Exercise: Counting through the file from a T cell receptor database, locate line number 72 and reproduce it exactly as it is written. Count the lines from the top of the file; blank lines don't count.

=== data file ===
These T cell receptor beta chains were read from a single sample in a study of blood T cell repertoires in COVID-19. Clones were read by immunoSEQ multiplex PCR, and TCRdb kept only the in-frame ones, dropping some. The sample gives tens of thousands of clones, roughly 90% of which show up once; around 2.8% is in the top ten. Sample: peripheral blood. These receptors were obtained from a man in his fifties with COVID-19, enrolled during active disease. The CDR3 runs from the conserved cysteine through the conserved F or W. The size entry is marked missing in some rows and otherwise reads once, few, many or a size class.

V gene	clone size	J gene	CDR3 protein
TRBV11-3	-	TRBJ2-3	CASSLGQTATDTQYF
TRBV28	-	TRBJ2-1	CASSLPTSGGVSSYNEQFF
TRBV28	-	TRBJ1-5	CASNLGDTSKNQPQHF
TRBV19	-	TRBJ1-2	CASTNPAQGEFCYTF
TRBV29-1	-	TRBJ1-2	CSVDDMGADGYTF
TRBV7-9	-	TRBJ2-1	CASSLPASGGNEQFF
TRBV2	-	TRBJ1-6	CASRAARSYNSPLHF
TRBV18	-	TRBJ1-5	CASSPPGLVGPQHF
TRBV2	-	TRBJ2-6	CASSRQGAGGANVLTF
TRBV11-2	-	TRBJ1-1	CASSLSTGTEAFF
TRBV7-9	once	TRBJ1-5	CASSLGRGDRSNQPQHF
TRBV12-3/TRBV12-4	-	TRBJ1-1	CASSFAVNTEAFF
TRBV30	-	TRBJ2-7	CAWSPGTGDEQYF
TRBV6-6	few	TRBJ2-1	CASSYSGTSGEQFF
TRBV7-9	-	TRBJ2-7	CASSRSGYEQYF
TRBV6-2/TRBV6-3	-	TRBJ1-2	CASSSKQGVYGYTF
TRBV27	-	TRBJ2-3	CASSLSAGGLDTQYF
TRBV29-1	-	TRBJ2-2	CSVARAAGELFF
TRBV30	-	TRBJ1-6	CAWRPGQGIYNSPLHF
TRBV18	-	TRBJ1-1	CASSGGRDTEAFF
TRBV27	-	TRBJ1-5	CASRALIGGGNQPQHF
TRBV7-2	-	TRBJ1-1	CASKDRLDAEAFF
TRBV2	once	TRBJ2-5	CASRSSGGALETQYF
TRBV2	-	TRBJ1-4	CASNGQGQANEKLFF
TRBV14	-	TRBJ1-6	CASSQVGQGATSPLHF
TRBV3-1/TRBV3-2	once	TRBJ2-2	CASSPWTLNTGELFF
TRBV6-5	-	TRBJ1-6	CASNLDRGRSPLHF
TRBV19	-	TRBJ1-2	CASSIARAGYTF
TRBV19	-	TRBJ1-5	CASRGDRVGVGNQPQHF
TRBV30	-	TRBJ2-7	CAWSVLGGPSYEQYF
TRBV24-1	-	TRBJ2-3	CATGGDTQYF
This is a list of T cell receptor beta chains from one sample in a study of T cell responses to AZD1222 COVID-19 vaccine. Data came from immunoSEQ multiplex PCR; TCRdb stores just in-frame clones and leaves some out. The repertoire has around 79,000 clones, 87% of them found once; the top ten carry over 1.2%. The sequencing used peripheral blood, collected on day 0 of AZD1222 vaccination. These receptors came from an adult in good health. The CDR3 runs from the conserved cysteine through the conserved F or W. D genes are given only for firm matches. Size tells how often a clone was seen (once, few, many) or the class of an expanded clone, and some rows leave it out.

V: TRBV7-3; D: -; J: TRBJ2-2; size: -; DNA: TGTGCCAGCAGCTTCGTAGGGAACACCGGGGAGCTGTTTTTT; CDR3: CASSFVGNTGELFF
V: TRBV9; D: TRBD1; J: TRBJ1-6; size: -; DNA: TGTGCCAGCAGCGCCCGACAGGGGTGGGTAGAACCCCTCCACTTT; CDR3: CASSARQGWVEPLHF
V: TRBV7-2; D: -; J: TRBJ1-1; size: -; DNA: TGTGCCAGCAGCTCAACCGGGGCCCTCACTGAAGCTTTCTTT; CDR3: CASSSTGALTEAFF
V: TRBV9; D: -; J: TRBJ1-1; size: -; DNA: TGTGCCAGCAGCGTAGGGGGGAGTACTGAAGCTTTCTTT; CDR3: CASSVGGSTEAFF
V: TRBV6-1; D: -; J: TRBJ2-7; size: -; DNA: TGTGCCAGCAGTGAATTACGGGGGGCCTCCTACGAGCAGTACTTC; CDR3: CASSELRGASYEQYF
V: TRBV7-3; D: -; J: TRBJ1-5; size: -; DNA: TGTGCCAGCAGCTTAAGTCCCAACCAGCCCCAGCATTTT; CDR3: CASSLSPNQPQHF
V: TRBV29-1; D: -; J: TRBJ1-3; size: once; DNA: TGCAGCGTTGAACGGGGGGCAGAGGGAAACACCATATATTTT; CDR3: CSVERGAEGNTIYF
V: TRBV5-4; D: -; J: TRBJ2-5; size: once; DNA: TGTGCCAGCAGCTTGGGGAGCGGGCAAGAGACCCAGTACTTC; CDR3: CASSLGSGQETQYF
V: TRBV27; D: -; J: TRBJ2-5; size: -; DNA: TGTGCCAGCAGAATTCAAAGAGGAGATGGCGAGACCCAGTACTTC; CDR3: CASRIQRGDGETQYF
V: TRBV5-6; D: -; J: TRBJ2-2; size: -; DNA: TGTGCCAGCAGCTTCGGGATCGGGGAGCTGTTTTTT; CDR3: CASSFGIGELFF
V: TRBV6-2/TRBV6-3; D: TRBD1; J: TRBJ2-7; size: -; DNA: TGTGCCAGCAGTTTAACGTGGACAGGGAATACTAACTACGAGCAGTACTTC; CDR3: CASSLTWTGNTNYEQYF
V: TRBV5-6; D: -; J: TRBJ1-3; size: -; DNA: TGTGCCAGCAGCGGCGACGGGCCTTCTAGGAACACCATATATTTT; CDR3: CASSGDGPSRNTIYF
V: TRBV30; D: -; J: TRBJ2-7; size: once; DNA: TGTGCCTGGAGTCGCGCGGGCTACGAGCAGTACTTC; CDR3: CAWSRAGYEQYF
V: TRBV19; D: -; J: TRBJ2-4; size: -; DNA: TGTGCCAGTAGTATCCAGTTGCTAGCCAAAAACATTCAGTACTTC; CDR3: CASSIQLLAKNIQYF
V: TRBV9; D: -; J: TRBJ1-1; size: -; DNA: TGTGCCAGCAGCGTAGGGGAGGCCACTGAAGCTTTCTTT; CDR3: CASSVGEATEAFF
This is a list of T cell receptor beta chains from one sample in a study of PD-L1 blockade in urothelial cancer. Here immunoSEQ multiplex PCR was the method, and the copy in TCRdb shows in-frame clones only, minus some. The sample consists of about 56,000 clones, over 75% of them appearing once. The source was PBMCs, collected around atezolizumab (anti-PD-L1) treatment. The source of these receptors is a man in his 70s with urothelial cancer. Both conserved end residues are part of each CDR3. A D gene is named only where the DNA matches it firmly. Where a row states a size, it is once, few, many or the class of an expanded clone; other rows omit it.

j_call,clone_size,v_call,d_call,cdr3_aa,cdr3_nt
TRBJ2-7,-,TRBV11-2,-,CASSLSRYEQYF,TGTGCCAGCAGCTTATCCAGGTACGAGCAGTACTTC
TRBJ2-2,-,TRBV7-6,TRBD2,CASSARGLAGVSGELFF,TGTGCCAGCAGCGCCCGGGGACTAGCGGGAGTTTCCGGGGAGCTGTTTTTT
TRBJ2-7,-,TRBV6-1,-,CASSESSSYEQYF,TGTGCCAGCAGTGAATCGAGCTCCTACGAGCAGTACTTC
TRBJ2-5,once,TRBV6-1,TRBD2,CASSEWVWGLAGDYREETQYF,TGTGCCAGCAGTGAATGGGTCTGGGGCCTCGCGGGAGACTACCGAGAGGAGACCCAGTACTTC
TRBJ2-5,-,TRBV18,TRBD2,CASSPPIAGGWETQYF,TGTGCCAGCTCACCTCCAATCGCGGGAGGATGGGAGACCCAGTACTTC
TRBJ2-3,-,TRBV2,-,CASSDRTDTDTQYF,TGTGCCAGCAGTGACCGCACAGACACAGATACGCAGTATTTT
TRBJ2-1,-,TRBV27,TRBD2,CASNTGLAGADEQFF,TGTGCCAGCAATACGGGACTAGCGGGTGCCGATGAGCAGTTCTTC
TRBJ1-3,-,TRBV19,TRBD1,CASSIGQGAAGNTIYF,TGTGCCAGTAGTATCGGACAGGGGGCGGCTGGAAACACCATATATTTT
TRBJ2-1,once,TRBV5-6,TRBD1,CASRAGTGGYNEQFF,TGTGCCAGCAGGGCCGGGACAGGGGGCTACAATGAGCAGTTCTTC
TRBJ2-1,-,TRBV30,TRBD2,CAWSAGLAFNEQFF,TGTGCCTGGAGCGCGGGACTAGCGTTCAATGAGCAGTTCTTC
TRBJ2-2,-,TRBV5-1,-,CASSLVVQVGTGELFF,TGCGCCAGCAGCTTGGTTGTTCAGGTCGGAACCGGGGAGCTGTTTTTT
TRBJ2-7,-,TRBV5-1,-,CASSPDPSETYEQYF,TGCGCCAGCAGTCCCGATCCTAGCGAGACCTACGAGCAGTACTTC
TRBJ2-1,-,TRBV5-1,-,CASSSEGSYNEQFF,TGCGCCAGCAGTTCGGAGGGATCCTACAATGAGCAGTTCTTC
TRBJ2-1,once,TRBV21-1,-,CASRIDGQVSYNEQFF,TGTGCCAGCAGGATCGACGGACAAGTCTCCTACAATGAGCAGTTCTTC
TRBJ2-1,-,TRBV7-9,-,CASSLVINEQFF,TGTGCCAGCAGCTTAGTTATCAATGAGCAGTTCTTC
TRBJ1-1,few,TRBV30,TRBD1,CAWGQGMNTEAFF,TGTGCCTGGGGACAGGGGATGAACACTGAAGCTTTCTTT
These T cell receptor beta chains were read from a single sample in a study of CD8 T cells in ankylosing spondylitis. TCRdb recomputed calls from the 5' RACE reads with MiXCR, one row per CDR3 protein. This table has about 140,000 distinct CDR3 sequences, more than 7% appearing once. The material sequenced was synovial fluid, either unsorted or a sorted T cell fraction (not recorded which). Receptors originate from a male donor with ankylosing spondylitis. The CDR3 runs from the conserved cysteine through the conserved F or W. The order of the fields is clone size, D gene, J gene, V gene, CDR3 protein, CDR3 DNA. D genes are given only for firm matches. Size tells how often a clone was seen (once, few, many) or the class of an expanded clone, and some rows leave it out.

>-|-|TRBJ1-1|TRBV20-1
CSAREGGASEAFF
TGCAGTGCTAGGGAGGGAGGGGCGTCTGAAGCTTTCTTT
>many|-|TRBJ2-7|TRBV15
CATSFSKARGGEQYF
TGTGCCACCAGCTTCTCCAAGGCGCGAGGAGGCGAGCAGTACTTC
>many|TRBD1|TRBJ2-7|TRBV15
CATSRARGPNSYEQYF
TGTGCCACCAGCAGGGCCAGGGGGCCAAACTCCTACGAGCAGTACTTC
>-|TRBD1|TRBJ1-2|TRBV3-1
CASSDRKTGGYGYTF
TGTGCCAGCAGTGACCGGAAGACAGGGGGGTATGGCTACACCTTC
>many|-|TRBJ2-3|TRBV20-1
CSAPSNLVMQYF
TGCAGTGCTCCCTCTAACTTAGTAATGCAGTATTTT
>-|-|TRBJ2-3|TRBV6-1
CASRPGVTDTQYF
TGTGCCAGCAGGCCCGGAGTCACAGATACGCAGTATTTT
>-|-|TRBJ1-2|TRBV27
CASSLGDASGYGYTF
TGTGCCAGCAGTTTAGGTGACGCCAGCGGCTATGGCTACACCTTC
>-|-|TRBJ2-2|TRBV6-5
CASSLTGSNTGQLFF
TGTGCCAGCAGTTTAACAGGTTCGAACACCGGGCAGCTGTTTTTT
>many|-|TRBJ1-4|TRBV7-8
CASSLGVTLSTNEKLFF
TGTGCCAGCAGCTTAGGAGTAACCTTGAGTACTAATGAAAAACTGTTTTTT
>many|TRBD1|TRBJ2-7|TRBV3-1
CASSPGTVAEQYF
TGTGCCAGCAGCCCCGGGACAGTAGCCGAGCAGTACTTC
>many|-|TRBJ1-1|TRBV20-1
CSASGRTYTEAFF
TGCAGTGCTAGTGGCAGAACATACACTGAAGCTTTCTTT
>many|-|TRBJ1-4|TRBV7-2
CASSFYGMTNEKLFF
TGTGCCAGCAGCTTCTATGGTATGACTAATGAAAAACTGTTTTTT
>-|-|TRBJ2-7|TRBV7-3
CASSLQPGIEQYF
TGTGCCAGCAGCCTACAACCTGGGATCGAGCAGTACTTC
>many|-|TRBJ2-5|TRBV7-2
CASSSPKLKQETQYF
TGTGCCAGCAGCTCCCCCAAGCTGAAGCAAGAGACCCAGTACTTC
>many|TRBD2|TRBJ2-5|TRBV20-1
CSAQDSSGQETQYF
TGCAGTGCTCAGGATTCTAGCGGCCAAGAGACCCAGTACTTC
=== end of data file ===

>many|-|TRBJ2-7|TRBV15